This picture is painted by my friend Mary. The photograph doesn’t do it justice but it does serve to show a remarkable fact. There is a huge Suffolk sky, a great expanse of shingle and then you see how tiny the trees and the little building are. Then on the left hand side there are two tiny people trudging along the beach, maybe going for a swim in the brown North Sea (definitely going for a swim if it is Mary or myself!) or just walking. The contrast between the hugeness of space and the smallness of people and things is reassuring, not just reassuring but it is incredibly attractive, so attractive that the painter must keep painting it to try to capture whatever it is telling her and we all want to take it and have it for ourselves. There is the trap! We sense the infinity, we move towards the stillness, the picture is almost a meditation, could be a meditation if we allowed ourselves to stand in front of it and be informed, we begin to see more and more in it. Can you see the tiny white sails just to the right of the middle, in a small patch of sea which is showing between the land and the sky? Can you see the little bit of movement in the sky, just a sense of the mist between the sky and the observer?
When I met my friend, 50 years ago, I was drawn to this quality of stillness in her and visiting her this week and watching her moving around her house, making toast for Ray, going up and down the stairs, quietly setting things in order in a way which is untroubling and attractive, I see the same stillness. Over the years I have found that the stillness which she makes available is not just hers, rather as the reality of the painting isn’t hers. It shows itself without any particular force. I could say that this is a lesson, but that is a mistake, it would make finding stillness a mission, make meditation an action with too much force. The stillness which she has within her and the stillness in the picture is just asking us to notice it and then to join it. It isn’t as difficult as we think. It helps to meet someone who just easily shows it. It might even entice the most active and agitated person, the one you have despaired of, the sad and the lonely, the unfriended and the unfriendly to put down their noise and their desperation and just be still. It was because of Mary and Ray that I put down some of my activity and began to meditate. Now in the midst of the busyness of life, I crave the stillness. To stand in front of that picture this week reminded me of its never absent presence and that was most restful.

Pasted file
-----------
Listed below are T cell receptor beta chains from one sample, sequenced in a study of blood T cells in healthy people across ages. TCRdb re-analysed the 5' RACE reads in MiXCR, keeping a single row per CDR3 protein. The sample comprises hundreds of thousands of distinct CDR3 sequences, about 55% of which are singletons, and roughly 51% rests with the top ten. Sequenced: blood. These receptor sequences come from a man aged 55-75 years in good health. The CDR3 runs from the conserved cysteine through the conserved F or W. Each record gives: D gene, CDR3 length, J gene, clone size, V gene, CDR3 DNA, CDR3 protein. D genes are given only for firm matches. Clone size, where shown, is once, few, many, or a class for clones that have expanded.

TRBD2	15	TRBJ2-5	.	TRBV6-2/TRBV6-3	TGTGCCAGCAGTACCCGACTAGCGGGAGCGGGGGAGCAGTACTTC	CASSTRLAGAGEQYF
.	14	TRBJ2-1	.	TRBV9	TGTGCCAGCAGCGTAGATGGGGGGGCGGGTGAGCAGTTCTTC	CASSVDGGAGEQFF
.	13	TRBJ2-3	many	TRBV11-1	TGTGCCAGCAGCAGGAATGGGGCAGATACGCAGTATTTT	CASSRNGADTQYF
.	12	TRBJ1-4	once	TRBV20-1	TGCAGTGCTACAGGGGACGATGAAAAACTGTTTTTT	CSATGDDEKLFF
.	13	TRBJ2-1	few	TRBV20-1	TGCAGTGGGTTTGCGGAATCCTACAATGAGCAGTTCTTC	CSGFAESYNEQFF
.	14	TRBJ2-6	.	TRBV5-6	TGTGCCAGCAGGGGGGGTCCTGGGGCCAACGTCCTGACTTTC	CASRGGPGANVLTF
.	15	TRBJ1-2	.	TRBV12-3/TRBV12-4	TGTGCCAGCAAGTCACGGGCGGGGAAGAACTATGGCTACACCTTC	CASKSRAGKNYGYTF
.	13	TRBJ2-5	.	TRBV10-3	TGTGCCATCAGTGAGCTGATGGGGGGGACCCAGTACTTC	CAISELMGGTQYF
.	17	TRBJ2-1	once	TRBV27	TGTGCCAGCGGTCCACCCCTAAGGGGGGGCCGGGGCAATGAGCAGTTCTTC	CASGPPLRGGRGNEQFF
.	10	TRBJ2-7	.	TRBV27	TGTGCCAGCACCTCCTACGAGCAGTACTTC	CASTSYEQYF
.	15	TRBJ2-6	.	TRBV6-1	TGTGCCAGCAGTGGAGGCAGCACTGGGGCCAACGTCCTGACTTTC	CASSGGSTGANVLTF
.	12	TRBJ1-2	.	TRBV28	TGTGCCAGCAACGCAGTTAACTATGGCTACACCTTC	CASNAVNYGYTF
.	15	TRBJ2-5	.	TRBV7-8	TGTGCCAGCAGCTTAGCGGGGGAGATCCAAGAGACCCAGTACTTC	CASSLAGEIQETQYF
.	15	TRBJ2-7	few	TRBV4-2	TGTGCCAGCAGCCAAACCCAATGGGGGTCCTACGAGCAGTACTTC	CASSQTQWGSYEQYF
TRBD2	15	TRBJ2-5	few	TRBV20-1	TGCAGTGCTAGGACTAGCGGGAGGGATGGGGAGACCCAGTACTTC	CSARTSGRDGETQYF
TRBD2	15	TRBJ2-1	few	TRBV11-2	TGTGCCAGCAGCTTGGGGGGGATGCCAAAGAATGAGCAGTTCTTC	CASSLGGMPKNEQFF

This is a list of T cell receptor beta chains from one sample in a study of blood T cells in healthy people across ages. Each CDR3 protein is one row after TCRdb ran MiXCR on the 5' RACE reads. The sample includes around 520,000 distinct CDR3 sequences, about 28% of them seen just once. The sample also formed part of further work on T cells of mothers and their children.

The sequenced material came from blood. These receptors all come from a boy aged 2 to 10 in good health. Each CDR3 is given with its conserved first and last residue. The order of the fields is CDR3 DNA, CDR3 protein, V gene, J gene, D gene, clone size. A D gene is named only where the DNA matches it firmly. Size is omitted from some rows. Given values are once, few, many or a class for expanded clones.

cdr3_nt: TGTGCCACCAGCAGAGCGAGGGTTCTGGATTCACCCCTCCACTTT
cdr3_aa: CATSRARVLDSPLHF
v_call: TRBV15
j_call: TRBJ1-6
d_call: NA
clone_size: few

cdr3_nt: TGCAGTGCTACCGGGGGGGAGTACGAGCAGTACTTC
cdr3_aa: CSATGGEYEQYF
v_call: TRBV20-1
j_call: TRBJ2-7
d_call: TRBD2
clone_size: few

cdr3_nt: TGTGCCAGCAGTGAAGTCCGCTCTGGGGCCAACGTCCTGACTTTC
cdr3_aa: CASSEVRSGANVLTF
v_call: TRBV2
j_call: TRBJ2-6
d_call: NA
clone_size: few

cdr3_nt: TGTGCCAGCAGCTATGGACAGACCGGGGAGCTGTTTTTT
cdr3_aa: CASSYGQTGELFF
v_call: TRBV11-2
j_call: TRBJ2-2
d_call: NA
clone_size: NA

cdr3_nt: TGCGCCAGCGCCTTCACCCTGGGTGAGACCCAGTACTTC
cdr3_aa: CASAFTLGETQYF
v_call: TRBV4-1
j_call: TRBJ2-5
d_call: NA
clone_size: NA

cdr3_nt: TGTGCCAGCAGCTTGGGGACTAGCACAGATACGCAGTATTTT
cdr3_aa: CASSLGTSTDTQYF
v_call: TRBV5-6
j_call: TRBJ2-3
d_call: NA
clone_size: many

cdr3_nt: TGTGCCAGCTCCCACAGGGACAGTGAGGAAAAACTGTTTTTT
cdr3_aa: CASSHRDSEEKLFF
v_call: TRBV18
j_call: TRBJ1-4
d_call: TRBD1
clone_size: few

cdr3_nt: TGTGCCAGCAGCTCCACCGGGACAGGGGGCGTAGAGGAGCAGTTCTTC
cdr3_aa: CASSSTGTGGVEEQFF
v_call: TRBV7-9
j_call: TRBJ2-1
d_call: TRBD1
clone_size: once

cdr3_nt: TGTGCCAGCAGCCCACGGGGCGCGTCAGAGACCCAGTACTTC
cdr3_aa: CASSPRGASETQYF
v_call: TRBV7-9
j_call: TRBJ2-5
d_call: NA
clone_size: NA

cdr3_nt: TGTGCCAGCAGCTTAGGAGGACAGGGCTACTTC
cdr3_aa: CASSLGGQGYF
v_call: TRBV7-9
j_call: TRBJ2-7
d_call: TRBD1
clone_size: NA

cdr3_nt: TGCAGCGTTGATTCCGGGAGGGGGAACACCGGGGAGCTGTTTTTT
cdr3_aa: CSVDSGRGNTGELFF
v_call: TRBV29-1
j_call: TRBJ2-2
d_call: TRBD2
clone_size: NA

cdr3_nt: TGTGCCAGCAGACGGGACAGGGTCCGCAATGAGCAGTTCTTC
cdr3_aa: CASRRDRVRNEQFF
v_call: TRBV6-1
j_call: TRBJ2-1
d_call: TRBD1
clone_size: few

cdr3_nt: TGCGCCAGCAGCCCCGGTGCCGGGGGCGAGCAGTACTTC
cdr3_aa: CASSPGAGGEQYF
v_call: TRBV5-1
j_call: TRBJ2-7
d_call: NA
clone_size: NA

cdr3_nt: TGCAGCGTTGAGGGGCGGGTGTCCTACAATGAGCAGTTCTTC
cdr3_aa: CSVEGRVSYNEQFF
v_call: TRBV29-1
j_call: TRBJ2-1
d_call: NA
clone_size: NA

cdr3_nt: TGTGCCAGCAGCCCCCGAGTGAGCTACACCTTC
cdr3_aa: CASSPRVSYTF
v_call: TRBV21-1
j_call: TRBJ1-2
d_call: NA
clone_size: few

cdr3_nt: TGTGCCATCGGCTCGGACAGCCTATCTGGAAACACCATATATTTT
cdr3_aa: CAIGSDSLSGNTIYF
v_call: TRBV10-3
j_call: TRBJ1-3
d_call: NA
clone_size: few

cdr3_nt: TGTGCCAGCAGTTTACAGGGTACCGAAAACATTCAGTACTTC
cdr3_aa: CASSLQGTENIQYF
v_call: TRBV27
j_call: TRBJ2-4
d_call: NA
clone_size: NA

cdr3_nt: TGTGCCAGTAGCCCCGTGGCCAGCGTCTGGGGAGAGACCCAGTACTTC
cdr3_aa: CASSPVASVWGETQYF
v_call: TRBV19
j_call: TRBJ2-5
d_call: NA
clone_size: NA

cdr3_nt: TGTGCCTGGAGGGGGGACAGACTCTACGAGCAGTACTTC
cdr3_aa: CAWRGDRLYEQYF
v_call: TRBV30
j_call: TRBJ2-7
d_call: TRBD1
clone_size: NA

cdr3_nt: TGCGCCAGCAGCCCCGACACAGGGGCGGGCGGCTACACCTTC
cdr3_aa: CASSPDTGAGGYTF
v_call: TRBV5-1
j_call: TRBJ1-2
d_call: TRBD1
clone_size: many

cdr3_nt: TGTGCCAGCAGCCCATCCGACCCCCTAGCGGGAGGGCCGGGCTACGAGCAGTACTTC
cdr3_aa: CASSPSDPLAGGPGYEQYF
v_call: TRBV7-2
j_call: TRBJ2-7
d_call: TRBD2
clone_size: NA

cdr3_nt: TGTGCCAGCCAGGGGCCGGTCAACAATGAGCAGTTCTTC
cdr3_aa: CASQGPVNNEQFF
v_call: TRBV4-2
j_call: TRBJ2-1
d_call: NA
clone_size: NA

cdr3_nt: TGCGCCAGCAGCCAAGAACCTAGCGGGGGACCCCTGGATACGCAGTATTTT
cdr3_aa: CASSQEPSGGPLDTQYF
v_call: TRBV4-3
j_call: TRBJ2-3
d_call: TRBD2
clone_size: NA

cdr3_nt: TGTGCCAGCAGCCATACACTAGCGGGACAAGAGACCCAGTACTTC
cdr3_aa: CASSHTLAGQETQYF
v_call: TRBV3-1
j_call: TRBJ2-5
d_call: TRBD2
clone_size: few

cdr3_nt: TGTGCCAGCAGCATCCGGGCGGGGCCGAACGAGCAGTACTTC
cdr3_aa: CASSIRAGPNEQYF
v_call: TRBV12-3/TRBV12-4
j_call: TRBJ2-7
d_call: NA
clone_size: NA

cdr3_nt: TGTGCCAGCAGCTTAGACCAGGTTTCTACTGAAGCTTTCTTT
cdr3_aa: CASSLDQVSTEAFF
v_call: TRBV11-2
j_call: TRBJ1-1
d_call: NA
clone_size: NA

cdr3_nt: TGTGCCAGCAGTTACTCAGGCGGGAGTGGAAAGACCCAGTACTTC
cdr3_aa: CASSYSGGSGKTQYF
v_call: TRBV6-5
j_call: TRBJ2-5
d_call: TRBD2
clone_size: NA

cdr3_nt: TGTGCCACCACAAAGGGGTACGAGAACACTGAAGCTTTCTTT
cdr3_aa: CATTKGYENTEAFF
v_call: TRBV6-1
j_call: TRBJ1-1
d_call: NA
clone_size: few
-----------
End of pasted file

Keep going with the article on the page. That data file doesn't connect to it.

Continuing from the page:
This post was originally posted on the You can meditate too blog.